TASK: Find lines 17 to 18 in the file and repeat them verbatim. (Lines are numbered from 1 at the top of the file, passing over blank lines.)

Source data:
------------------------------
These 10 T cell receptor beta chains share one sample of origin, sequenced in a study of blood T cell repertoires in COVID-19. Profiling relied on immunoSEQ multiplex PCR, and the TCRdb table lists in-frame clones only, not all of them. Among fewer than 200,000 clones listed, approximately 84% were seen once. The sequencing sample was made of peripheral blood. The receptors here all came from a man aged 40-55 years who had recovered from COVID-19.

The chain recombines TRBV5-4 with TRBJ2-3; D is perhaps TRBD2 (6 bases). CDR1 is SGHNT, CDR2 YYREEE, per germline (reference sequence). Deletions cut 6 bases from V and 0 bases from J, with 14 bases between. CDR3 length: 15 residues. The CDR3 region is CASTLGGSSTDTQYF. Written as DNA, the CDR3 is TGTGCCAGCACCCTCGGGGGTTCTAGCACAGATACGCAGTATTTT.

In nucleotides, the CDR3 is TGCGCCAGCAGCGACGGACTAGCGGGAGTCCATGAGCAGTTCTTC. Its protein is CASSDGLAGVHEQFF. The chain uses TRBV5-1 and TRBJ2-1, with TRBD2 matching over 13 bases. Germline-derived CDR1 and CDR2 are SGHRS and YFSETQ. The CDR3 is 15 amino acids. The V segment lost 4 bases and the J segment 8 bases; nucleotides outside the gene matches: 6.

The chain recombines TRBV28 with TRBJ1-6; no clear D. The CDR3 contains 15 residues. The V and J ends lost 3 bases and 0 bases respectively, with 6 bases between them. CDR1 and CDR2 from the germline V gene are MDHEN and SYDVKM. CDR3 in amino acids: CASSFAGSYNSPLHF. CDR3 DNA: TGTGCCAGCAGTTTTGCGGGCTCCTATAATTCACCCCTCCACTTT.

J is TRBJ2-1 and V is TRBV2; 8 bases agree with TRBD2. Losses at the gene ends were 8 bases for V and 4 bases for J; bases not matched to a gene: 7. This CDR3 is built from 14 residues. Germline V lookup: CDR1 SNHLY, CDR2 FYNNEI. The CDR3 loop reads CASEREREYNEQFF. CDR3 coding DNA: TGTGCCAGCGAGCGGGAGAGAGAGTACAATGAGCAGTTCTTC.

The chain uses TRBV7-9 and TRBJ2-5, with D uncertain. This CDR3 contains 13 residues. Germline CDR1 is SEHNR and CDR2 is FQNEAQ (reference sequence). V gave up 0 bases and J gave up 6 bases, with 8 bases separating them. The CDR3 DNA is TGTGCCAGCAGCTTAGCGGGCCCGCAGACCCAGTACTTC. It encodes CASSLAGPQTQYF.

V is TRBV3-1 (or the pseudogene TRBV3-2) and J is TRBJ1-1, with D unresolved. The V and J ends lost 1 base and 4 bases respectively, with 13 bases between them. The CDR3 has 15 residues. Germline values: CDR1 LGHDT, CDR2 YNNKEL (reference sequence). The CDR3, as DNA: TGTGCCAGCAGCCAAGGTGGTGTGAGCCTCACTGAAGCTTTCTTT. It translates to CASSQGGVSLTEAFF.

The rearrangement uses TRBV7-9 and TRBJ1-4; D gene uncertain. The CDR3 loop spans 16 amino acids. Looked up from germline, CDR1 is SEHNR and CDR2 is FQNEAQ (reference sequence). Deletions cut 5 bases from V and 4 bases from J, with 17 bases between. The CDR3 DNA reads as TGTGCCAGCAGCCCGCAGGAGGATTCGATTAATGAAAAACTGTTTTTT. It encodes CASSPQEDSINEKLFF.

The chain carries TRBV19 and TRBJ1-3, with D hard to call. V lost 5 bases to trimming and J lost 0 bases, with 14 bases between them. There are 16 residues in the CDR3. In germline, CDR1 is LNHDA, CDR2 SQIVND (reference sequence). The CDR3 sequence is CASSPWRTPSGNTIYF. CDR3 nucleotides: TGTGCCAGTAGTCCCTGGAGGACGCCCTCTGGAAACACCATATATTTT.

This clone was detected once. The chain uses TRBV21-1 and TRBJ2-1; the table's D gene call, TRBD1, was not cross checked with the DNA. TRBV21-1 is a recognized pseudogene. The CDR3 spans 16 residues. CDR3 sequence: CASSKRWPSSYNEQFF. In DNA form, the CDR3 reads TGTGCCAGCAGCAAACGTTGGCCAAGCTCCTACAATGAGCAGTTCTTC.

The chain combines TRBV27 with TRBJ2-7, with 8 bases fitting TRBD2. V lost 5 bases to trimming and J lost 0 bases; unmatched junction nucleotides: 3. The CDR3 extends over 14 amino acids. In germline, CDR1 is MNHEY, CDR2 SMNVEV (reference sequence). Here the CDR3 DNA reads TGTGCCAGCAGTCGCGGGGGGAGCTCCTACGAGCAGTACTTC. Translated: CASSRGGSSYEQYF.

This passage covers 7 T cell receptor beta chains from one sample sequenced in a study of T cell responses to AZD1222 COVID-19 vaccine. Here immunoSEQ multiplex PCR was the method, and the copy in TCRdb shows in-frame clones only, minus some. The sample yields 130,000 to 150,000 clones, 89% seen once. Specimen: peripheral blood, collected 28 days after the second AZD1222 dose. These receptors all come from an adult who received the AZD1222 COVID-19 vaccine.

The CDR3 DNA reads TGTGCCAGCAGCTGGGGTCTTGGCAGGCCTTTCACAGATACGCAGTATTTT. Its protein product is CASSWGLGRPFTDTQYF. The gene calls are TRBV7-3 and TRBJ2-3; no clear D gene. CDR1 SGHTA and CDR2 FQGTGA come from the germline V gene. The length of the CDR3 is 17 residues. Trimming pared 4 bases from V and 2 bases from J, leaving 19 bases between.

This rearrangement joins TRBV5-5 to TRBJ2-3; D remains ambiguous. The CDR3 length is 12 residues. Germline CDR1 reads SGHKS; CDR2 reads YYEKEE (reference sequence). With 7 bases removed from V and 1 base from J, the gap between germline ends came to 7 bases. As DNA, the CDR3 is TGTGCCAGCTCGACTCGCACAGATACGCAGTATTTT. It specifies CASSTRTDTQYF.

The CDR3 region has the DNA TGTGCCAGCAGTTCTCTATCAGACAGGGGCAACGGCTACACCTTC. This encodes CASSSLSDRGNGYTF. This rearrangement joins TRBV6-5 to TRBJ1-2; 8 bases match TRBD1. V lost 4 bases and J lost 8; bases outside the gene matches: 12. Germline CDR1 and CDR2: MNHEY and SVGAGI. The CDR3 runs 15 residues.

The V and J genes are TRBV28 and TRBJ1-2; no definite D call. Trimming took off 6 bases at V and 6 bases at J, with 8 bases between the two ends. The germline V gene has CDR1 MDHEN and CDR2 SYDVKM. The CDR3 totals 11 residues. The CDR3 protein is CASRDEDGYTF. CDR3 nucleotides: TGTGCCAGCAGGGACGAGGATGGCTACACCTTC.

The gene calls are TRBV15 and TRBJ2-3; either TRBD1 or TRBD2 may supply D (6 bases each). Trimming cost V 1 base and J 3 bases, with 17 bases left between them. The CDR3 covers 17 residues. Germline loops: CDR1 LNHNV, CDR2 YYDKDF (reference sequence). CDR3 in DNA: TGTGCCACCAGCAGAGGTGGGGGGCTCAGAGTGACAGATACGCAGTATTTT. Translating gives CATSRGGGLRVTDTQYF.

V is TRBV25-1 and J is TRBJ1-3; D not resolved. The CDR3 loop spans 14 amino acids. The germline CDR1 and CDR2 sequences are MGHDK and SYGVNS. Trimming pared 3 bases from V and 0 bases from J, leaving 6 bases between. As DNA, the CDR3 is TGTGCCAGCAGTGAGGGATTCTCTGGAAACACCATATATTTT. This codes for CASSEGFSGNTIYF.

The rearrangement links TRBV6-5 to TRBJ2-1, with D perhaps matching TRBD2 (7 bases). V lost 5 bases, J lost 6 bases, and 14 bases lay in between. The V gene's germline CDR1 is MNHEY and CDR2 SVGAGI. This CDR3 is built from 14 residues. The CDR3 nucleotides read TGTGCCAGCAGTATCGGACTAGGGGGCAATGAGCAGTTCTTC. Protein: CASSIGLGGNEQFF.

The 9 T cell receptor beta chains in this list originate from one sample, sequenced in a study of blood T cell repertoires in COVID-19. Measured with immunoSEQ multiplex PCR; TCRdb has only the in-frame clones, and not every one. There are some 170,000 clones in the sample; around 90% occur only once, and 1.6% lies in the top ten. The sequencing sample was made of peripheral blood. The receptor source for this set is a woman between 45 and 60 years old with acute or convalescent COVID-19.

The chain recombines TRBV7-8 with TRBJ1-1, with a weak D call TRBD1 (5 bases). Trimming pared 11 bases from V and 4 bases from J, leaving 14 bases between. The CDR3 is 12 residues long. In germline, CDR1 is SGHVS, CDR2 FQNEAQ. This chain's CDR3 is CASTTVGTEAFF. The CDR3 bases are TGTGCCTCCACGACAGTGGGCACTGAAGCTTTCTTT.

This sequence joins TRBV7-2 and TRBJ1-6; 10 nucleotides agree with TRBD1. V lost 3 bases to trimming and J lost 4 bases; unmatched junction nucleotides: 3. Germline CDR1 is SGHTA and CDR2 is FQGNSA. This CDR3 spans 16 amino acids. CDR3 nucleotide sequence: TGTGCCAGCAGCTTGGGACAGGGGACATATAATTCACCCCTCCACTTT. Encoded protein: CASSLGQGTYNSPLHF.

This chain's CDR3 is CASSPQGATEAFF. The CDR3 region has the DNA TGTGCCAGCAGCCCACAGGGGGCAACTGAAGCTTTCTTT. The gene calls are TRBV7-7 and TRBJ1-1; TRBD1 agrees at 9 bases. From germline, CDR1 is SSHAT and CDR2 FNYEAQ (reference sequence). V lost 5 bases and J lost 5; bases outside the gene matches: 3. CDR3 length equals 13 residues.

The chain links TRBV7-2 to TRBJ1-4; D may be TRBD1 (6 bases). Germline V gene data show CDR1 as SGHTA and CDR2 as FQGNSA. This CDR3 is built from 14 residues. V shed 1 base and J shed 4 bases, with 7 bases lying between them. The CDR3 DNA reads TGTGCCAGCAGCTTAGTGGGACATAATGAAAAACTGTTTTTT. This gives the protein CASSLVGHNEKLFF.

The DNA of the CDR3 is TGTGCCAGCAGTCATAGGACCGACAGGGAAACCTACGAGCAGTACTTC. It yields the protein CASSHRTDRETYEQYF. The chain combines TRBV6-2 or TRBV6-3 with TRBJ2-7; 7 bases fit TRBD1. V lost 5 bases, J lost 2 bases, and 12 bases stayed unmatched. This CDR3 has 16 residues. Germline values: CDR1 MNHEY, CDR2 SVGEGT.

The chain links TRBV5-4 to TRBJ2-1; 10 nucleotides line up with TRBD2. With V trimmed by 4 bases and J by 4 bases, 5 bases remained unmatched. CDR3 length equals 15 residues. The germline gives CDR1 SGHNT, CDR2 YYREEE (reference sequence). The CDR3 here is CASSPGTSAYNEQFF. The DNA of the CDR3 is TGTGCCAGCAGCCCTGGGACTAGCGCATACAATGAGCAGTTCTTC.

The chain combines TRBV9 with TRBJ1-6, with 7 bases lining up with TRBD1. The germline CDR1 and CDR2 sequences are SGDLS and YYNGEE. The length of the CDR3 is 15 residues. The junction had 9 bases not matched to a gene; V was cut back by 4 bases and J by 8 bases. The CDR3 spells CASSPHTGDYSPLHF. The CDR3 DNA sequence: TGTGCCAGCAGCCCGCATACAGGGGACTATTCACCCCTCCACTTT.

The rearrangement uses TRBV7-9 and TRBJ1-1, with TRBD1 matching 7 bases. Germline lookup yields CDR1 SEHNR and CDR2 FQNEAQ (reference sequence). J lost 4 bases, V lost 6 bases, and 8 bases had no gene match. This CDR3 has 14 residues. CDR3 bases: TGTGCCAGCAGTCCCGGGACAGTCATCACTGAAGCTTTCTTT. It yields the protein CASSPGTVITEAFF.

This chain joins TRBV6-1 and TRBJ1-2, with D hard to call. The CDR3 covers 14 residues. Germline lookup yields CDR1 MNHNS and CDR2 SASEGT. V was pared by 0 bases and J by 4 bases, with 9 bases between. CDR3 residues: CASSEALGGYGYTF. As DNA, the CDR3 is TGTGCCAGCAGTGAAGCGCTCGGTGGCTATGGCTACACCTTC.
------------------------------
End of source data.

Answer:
The gene calls are TRBV15 and TRBJ2-3; either TRBD1 or TRBD2 may supply D (6 bases each). Trimming cost V 1 base and J 3 bases, with 17 bases left between them. The CDR3 covers 17 residues. Germline loops: CDR1 LNHNV, CDR2 YYDKDF (reference sequence). CDR3 in DNA: TGTGCCACCAGCAGAGGTGGGGGGCTCAGAGTGACAGATACGCAGTATTTT. Translating gives CATSRGGGLRVTDTQYF.

V is TRBV25-1 and J is TRBJ1-3; D not resolved. The CDR3 loop spans 14 amino acids. The germline CDR1 and CDR2 sequences are MGHDK and SYGVNS. Trimming pared 3 bases from V and 0 bases from J, leaving 6 bases between. As DNA, the CDR3 is TGTGCCAGCAGTGAGGGATTCTCTGGAAACACCATATATTTT. This codes for CASSEGFSGNTIYF.